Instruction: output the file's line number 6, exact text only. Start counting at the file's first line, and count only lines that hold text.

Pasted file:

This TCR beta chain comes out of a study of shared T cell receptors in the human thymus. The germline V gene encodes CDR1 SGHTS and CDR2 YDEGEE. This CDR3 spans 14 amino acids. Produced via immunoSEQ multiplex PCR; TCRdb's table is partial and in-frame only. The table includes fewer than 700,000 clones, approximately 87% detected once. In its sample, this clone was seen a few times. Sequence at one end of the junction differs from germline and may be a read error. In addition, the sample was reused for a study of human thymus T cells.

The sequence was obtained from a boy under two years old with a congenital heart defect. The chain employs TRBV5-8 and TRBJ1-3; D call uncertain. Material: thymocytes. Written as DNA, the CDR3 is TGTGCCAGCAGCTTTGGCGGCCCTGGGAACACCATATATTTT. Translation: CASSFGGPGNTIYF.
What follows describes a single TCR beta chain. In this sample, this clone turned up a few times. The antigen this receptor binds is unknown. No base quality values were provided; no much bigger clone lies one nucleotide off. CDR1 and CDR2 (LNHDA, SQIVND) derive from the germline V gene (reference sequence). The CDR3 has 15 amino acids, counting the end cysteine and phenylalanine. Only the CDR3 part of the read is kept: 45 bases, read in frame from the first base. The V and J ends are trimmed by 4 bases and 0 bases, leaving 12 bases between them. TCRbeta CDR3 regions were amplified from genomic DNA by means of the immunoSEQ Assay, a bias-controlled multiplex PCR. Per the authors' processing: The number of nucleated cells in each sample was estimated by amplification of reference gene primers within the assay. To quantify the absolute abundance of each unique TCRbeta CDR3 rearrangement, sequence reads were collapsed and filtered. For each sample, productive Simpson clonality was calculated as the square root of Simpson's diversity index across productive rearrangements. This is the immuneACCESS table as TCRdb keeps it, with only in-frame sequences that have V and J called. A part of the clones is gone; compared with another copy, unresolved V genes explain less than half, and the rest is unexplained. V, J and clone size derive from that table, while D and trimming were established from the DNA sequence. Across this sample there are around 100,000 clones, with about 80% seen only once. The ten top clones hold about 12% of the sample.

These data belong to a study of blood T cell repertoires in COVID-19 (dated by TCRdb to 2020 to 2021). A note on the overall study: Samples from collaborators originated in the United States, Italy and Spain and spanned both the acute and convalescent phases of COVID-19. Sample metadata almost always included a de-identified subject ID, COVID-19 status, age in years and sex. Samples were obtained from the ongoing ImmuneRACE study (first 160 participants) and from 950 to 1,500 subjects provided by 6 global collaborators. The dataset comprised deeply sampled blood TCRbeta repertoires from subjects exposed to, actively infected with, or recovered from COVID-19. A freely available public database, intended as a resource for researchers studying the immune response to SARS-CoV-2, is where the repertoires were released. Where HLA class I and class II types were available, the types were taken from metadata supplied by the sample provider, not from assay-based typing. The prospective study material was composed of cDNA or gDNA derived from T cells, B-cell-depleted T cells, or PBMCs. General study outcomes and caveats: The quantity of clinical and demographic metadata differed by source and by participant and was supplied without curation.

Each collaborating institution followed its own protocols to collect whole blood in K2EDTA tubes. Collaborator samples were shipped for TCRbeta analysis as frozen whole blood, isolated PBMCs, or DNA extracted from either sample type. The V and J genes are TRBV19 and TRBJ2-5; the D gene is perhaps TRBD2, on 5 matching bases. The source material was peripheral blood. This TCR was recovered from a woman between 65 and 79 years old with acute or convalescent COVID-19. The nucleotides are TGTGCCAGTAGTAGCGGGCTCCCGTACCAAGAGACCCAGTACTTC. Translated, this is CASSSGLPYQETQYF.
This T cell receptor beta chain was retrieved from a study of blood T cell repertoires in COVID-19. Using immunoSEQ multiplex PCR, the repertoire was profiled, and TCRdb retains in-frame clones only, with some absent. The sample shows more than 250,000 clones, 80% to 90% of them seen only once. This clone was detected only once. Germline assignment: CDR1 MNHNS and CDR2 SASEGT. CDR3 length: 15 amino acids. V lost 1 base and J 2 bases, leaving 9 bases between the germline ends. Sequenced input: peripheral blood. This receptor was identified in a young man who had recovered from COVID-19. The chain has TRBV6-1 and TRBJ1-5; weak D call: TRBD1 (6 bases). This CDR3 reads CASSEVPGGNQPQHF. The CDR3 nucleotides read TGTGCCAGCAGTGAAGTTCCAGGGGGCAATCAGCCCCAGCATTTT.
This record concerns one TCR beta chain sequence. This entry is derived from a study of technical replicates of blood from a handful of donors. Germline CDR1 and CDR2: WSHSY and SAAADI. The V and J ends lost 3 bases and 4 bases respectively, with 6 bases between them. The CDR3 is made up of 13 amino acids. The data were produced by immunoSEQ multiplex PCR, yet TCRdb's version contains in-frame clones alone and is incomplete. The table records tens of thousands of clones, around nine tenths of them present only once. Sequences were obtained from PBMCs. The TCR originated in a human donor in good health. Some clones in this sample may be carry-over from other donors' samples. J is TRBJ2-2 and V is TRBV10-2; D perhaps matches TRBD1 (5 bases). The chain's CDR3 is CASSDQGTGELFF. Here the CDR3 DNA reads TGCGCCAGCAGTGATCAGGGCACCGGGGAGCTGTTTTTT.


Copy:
This T cell receptor beta chain was retrieved from a study of blood T cell repertoires in COVID-19. Using immunoSEQ multiplex PCR, the repertoire was profiled, and TCRdb retains in-frame clones only, with some absent. The sample shows more than 250,000 clones, 80% to 90% of them seen only once. This clone was detected only once. Germline assignment: CDR1 MNHNS and CDR2 SASEGT. CDR3 length: 15 amino acids. V lost 1 base and J 2 bases, leaving 9 bases between the germline ends. Sequenced input: peripheral blood. This receptor was identified in a young man who had recovered from COVID-19. The chain has TRBV6-1 and TRBJ1-5; weak D call: TRBD1 (6 bases). This CDR3 reads CASSEVPGGNQPQHF. The CDR3 nucleotides read TGTGCCAGCAGTGAAGTTCCAGGGGGCAATCAGCCCCAGCATTTT.